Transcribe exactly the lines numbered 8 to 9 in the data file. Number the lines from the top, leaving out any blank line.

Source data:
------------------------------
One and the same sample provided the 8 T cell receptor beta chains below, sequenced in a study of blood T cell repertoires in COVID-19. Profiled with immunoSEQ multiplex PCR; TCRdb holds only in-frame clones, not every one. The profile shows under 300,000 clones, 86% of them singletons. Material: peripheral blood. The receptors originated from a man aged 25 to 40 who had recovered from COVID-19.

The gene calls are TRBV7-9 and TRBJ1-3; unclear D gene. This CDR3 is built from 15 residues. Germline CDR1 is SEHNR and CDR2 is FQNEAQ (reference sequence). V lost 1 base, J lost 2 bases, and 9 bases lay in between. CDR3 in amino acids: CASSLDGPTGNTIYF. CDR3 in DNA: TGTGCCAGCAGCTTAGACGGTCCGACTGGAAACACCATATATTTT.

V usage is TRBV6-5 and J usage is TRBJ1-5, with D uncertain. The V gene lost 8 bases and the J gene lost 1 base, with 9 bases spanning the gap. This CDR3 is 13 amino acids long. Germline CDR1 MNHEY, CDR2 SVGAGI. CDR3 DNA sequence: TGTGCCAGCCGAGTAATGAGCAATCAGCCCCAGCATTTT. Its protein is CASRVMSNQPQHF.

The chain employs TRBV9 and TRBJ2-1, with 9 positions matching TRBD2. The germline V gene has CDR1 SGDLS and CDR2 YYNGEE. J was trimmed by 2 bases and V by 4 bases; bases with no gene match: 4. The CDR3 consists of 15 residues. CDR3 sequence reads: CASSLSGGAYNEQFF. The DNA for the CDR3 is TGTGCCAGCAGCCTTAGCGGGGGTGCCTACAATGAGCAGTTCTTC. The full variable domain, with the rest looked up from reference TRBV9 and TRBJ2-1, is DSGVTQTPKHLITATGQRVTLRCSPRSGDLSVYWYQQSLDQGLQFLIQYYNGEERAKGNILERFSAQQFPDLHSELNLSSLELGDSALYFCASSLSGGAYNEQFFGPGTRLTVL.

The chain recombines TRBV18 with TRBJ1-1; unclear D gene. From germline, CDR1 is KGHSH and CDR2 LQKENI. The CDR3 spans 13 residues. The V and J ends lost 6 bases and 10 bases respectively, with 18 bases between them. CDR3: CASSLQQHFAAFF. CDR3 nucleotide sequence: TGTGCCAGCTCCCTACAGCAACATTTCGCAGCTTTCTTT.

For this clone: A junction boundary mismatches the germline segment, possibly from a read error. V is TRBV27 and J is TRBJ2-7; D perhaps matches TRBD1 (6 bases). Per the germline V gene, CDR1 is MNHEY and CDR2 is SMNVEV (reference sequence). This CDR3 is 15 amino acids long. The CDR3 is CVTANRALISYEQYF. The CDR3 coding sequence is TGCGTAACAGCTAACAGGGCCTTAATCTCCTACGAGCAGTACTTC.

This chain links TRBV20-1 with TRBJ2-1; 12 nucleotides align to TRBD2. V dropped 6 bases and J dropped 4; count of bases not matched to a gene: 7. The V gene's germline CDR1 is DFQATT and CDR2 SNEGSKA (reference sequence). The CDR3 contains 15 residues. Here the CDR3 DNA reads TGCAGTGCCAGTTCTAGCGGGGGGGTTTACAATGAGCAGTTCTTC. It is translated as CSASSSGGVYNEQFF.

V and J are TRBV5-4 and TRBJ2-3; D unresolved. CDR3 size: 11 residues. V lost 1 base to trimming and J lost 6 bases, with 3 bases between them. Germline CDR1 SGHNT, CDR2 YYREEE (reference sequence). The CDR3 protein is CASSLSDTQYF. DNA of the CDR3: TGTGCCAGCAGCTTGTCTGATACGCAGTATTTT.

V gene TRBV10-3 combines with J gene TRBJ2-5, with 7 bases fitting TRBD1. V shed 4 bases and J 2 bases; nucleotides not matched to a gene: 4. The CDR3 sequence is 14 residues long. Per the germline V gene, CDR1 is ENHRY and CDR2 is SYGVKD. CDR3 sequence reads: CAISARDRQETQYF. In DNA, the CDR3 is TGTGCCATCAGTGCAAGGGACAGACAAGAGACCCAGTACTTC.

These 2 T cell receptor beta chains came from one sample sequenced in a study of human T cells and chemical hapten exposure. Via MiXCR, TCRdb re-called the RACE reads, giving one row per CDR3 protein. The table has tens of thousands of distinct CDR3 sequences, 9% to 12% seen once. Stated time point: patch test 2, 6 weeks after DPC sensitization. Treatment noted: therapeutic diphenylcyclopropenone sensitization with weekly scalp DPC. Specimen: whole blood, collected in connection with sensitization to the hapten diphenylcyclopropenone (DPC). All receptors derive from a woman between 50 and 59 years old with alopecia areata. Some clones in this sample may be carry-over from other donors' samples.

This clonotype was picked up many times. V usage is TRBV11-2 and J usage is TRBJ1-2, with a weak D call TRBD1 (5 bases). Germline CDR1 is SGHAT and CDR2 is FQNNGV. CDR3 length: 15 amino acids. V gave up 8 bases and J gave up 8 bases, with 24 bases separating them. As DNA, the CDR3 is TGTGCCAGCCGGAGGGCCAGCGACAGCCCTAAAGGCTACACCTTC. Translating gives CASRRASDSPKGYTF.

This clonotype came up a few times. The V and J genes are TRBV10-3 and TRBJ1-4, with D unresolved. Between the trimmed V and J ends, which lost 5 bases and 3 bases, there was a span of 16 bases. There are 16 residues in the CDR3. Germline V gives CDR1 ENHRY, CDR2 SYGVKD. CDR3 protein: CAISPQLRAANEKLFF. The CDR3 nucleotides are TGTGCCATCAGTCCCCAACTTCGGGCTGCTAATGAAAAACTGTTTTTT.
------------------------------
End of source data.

V and J are TRBV5-4 and TRBJ2-3; D unresolved. CDR3 size: 11 residues. V lost 1 base to trimming and J lost 6 bases, with 3 bases between them. Germline CDR1 SGHNT, CDR2 YYREEE (reference sequence). The CDR3 protein is CASSLSDTQYF. DNA of the CDR3: TGTGCCAGCAGCTTGTCTGATACGCAGTATTTT.

V gene TRBV10-3 combines with J gene TRBJ2-5, with 7 bases fitting TRBD1. V shed 4 bases and J 2 bases; nucleotides not matched to a gene: 4. The CDR3 sequence is 14 residues long. Per the germline V gene, CDR1 is ENHRY and CDR2 is SYGVKD. CDR3 sequence reads: CAISARDRQETQYF. In DNA, the CDR3 is TGTGCCATCAGTGCAAGGGACAGACAAGAGACCCAGTACTTC.